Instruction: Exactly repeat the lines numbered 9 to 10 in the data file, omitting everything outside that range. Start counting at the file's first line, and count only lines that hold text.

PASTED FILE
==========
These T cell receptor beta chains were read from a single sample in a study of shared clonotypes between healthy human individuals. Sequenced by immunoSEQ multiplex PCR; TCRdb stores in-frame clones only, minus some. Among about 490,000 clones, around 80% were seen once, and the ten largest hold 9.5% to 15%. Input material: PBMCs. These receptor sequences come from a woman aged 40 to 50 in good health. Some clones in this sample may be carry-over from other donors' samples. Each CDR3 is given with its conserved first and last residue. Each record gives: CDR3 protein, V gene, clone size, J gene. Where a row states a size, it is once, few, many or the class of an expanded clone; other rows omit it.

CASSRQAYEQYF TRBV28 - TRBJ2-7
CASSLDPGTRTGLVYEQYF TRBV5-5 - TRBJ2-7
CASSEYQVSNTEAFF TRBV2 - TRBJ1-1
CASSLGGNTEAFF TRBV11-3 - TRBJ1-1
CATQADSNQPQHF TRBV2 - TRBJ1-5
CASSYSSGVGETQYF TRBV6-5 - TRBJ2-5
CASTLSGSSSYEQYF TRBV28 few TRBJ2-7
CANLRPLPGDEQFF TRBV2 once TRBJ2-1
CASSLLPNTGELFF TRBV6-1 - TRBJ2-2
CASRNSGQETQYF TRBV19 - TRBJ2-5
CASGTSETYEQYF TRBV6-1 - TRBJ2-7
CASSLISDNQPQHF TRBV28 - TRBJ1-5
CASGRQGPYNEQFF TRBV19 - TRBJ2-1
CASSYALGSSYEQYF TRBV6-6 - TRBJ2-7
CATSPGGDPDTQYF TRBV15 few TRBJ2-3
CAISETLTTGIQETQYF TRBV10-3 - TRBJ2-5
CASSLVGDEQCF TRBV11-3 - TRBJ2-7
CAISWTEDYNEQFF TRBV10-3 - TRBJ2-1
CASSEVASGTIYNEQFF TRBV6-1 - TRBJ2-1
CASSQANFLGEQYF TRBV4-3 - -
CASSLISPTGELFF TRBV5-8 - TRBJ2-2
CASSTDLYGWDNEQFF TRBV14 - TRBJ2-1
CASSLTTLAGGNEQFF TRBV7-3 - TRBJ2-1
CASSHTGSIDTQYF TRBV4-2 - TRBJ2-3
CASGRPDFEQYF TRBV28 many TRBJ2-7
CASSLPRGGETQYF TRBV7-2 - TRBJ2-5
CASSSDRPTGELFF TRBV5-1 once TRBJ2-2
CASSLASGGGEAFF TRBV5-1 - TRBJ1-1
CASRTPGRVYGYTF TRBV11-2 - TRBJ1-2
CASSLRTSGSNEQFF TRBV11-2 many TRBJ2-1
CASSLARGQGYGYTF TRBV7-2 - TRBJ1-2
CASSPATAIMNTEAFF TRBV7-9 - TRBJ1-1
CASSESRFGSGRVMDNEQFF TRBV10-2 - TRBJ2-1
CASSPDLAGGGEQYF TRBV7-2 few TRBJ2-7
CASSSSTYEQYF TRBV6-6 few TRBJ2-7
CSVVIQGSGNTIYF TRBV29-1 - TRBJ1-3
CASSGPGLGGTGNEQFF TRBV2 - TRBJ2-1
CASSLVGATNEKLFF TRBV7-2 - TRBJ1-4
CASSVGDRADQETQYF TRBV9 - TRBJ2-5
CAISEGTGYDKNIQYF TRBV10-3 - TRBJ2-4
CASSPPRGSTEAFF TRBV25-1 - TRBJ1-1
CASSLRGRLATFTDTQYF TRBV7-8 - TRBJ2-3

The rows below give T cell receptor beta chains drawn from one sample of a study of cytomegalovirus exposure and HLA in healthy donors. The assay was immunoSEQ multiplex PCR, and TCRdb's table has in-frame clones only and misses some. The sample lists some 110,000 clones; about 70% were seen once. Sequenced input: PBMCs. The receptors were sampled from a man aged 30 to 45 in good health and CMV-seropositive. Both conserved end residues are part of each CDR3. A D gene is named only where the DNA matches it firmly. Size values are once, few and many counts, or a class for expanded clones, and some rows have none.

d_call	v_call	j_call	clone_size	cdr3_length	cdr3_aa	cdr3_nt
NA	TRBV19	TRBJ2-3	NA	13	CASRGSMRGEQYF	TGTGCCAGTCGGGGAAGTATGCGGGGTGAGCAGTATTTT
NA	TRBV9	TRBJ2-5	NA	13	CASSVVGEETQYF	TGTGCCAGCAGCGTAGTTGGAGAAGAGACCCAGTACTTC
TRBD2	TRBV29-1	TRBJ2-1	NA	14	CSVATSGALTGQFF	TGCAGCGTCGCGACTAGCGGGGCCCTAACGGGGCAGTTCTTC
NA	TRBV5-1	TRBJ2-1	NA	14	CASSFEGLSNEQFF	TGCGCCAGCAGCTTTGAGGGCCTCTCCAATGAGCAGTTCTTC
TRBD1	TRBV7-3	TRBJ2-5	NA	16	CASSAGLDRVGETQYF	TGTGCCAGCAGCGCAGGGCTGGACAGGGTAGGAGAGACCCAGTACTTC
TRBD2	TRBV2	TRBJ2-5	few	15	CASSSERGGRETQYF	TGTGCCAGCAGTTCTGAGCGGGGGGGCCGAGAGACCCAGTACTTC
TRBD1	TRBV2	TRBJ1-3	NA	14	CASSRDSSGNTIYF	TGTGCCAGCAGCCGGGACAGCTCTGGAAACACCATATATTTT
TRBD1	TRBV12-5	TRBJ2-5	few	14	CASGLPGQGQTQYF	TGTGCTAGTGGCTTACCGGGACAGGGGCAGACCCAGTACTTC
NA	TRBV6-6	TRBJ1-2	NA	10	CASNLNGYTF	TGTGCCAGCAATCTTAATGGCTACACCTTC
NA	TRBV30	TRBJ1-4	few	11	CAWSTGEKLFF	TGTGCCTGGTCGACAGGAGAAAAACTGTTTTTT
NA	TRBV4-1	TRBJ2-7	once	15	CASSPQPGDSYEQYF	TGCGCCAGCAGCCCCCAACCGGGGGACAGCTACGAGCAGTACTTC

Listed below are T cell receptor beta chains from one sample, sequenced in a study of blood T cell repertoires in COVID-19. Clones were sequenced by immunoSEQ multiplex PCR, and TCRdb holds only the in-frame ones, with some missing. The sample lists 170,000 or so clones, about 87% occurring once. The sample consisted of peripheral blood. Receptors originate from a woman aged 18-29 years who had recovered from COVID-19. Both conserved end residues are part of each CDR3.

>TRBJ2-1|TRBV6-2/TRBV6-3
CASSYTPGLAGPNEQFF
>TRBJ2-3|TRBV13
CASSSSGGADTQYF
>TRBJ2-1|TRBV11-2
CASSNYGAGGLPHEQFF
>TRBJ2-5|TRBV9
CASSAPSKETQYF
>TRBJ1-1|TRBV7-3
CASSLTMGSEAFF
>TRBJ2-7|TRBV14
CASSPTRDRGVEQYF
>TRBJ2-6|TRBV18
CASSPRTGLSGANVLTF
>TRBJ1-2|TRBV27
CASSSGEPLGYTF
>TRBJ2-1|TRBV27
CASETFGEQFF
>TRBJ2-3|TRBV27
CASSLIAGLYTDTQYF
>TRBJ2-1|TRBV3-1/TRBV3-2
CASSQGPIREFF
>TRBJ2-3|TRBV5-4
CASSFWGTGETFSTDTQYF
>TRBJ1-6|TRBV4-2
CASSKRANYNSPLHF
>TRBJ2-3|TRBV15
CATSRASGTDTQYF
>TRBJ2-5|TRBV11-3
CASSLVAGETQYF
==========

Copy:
CANLRPLPGDEQFF TRBV2 once TRBJ2-1
CASSLLPNTGELFF TRBV6-1 - TRBJ2-2